But it did, and Brown hoped to keep it flying until he reached the shores of England 250 miles away. Still partially dazed, Lt. Brown began a slow climb with only one engine at full power. With three seriously injured aboard, he rejected bailing out or a crash landing. The alternative was a thin chance of reaching the UK. While nursing the battered bomber toward England, Brown looked out the right window and saw a BF-109 flying on his wing. Aware that they had no idea where they were going, Franz waved at Charlie to turn 180 degrees.

Franz escorted and guided the stricken plane to and slightly over the North Sea towards England. He then saluted Charlie Brown and turned away, back to Europe. When Franz landed he told the commanding officer that the plane had been shot down over the sea, and never told the truth to anybody. Charlie Brown and the remains of his crew told all at their briefing, but were ordered never to talk about it.

More than 40 years later, Charlie Brown wanted to find the Luftwaffe pilot who saved the crew. Franz had never talked about the incident, not even at post-war reunions. They met in the USA at a 379th Bomber Group reunion in 1989, together with five people who are alive now—-all because Franz never fired his guns that day. After the war, Brown remained in the Air Force, serving in many capacities until he retired in 1972 as a Lieutenant Colonel and settled in Miami as head of a combustion research company. But the episode of the German who refused to attack a beaten foe haunted him.

He was determined to find the enemy pilot who spared him and his crew. He wrote numerous letters of inquiry to German military sources, with little success. Finally, a notice in a newsletter for former Luftwaffe pilots elicited a response from Franz Stigler, a German fighter ace credited with destroying over two dozen Allied planes.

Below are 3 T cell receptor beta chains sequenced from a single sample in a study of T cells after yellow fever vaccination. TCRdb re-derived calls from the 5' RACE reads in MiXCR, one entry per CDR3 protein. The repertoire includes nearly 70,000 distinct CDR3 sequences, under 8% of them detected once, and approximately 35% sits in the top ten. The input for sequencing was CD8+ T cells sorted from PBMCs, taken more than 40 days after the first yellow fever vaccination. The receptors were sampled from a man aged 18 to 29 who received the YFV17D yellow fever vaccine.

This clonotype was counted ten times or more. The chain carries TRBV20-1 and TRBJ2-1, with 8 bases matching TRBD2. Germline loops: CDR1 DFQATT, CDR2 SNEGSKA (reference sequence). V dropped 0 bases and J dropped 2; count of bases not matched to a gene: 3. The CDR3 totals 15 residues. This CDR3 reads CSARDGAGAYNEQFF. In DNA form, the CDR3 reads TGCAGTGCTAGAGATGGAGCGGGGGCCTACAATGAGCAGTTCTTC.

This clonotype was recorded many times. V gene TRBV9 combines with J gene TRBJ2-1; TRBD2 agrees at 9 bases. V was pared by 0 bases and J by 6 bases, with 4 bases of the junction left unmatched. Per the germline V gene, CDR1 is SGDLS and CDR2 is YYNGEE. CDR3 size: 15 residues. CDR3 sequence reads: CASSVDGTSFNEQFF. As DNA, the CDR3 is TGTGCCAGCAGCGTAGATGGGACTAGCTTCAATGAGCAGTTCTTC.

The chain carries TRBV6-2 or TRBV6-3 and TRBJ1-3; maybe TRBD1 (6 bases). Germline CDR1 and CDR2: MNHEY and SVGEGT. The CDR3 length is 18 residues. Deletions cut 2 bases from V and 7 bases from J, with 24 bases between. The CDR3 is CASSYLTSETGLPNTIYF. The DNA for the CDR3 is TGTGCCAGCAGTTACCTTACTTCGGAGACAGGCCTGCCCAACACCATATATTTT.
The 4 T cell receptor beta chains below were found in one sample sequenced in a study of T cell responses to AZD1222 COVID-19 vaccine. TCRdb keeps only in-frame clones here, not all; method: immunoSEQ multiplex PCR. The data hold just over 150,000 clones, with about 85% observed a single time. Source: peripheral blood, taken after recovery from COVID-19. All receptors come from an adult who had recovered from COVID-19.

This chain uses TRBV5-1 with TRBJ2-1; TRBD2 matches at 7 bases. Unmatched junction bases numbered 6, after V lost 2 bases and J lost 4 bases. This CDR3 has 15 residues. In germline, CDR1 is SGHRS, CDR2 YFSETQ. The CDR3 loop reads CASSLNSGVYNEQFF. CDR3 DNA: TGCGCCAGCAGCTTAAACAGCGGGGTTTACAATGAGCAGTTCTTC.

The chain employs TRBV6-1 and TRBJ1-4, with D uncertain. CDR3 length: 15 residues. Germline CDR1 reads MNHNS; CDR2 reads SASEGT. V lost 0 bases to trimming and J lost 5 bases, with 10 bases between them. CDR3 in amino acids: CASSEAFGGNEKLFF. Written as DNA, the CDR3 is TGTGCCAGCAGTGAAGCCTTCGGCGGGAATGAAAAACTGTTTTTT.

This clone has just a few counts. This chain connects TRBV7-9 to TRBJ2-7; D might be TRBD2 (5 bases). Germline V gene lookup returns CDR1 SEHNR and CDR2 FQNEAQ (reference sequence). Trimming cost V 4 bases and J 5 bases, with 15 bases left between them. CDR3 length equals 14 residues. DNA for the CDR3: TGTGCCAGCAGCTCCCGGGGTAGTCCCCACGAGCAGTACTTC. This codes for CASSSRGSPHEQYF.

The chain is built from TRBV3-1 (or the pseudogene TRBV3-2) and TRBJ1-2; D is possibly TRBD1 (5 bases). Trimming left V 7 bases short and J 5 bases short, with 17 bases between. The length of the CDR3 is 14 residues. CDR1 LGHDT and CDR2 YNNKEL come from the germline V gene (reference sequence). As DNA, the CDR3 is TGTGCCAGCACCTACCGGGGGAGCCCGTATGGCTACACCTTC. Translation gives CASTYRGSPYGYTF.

He, it turned out, was the angel of mercy in the skies over Germany on that fateful day just before Christmas 1943. It had taken 46 years, but in 1989 Brown found the mysterious man in the ME-109. Careful questioning of Stigler about details of the incident removed any doubt. Stigler, now 80 years old, had emigrated to Canada and was living near Vancouver, British Columbia. After an exchange of letters, Brown flew there for a reunion.

The two men have visited each other frequently since that time and have appeared jointly before Canadian and American military audiences. The most recent appearance was at the annual Air Force Ball in Miami in September (1995), where the former foes were honored. In his first letter to Brown, Stigler had written: “All these years, I wondered what happened to the B-17, did she make it or not?” 

She made it, just barely. But why did the German not destroy his virtually defenseless enemy? “I didn’t have the heart to finish off those brave men,” Stigler later said. I flew beside them for a long time. They were trying desperately to get home and I was going to let them do it. I could not have shot at them. It would have been the same as shooting at a man in a parachute.” Franz Stigler passed away on March 22, 2008.

British bomber during World War Two

Flying in a British bomber during World War Two was one of the most dangerous jobs imaginable. Some 55,000 aircrew died in raids over Europe between 1939 and 1945, the highest loss rate of any major branch of the British armed forces. Yet there is no official campaign medal commemorating the sacrifices of these men.

Their contribution to the war effort has been partly overshadowed by the controversy over the saturation bombing of German cities in 1944 and '45, in which tens of thousands of German civilians were killed. During the war, this was not a debate that concerned most members of Bomber Command. They were preoccupied with obeying their orders, and with surviving. Early in the war bomber pilots were taught terrible lessons about their vulnerability.

Missions over Europe were flown by day, and German fighters found the lumbering British aircraft easy targets.In late 1939, 21 out of 36 bombers on one sortie failed to return. Many of the planes were flying so low that when they were hit there was no time to bale out.